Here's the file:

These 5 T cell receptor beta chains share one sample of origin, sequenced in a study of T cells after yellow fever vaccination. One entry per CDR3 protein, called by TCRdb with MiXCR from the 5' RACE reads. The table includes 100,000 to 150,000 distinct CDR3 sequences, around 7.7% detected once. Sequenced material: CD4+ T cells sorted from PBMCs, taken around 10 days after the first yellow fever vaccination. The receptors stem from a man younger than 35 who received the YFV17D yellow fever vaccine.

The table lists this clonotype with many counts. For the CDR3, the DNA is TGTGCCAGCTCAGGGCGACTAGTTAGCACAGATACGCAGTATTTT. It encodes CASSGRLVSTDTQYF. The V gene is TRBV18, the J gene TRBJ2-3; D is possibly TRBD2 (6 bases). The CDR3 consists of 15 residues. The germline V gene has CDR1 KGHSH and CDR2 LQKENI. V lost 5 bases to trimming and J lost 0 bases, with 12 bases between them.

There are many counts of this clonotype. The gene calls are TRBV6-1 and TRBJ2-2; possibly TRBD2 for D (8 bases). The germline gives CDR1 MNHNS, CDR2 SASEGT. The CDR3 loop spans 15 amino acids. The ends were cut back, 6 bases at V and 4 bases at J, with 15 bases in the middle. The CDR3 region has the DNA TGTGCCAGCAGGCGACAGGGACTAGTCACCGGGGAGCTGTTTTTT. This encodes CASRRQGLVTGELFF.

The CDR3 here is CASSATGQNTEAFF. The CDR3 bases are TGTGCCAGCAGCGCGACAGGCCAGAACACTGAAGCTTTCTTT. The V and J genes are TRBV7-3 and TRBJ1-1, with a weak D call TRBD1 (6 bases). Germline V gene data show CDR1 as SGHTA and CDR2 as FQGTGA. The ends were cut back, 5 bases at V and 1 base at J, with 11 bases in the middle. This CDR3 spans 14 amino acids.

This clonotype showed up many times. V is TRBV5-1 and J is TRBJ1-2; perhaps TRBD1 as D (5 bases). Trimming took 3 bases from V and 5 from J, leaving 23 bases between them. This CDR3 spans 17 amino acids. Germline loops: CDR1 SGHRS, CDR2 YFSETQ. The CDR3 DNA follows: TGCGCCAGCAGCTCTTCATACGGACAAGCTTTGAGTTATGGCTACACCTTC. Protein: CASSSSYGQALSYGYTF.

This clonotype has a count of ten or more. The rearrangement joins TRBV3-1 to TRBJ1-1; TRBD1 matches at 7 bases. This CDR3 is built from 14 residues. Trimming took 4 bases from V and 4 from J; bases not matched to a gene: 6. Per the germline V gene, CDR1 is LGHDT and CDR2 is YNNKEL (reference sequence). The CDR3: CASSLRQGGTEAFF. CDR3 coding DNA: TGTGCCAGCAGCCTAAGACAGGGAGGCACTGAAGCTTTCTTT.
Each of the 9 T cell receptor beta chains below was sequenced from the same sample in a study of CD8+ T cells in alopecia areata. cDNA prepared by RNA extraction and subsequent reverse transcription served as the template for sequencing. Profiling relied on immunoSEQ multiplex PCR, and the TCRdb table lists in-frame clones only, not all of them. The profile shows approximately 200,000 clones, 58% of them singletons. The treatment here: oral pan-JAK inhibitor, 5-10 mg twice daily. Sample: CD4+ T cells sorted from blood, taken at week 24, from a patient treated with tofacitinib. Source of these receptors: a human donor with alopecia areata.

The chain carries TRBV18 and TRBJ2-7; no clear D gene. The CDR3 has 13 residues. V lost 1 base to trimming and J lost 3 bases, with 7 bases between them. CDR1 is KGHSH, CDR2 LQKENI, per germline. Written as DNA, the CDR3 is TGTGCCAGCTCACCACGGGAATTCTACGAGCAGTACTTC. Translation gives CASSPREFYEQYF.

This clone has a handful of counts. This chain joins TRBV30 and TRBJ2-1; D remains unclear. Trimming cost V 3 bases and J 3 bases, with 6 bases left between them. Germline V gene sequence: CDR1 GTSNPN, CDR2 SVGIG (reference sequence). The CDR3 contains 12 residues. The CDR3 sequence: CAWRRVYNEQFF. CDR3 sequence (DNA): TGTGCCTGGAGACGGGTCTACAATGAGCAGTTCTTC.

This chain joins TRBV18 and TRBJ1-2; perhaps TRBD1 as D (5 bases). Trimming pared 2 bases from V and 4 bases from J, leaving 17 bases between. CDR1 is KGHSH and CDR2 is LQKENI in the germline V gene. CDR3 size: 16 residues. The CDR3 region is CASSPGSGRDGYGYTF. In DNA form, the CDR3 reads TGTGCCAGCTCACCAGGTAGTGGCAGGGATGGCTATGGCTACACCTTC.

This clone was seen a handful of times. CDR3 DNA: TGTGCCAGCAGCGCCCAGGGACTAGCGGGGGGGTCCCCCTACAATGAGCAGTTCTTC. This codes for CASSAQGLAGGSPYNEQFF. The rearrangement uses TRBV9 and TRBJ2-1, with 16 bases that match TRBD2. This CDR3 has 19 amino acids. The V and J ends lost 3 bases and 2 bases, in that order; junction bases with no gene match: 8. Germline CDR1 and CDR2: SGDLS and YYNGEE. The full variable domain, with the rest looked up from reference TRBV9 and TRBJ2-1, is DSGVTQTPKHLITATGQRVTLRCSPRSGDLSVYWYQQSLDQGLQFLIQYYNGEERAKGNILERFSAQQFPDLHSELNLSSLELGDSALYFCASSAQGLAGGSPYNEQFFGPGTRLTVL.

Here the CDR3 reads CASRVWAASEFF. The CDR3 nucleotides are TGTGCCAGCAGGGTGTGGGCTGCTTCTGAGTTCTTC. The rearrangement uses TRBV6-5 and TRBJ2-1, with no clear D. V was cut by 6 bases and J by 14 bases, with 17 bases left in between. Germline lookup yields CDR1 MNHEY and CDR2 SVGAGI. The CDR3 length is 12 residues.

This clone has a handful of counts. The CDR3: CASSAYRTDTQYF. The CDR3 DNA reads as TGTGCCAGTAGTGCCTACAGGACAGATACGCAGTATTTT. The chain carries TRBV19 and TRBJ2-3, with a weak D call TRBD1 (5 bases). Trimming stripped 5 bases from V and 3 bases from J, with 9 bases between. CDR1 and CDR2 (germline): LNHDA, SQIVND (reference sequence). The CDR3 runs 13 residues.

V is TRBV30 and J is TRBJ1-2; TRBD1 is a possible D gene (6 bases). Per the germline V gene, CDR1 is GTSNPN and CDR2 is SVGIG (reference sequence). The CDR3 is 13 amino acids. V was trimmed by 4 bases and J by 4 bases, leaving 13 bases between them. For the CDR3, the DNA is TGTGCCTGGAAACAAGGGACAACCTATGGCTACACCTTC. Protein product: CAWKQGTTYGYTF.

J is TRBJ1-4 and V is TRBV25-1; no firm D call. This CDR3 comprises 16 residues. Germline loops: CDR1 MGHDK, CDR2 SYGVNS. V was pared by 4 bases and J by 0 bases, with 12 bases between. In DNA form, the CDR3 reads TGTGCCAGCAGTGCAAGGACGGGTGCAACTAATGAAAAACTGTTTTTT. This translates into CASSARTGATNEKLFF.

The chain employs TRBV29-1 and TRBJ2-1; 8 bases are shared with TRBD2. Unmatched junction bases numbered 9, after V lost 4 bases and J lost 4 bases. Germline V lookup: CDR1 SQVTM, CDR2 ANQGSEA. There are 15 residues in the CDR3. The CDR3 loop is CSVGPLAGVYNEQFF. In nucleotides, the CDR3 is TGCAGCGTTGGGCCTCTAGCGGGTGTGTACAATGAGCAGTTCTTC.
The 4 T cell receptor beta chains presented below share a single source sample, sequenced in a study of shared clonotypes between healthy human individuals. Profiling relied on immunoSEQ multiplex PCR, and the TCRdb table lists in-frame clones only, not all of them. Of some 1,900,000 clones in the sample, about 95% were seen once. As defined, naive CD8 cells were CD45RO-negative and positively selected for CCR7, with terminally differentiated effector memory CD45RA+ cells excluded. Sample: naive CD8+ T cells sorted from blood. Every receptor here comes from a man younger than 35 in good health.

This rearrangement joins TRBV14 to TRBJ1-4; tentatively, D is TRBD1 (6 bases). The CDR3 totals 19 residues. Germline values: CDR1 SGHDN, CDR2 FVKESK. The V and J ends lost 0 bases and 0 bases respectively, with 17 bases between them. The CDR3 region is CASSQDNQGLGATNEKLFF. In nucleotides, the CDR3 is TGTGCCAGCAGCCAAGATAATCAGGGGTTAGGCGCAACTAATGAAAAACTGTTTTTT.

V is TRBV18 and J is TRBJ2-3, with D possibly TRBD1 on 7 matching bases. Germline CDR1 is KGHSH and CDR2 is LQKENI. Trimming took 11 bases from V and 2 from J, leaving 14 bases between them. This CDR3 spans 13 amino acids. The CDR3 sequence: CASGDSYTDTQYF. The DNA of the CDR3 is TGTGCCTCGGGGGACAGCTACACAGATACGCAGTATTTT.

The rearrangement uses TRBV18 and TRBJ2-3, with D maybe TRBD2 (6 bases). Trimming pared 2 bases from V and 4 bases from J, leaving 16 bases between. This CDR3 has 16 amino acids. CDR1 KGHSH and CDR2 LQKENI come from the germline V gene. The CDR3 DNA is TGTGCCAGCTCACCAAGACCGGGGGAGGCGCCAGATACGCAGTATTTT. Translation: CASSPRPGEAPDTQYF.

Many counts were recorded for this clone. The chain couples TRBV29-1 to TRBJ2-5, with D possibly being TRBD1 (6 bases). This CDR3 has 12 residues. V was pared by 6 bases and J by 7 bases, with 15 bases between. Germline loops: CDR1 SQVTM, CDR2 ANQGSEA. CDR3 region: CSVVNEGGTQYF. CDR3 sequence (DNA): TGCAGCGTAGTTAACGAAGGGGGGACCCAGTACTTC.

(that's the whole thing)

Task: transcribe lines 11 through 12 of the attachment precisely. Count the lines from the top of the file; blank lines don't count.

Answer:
This clone was seen a handful of times. CDR3 DNA: TGTGCCAGCAGCGCCCAGGGACTAGCGGGGGGGTCCCCCTACAATGAGCAGTTCTTC. This codes for CASSAQGLAGGSPYNEQFF. The rearrangement uses TRBV9 and TRBJ2-1, with 16 bases that match TRBD2. This CDR3 has 19 amino acids. The V and J ends lost 3 bases and 2 bases, in that order; junction bases with no gene match: 8. Germline CDR1 and CDR2: SGDLS and YYNGEE. The full variable domain, with the rest looked up from reference TRBV9 and TRBJ2-1, is DSGVTQTPKHLITATGQRVTLRCSPRSGDLSVYWYQQSLDQGLQFLIQYYNGEERAKGNILERFSAQQFPDLHSELNLSSLELGDSALYFCASSAQGLAGGSPYNEQFFGPGTRLTVL.

Here the CDR3 reads CASRVWAASEFF. The CDR3 nucleotides are TGTGCCAGCAGGGTGTGGGCTGCTTCTGAGTTCTTC. The rearrangement uses TRBV6-5 and TRBJ2-1, with no clear D. V was cut by 6 bases and J by 14 bases, with 17 bases left in between. Germline lookup yields CDR1 MNHEY and CDR2 SVGAGI. The CDR3 length is 12 residues.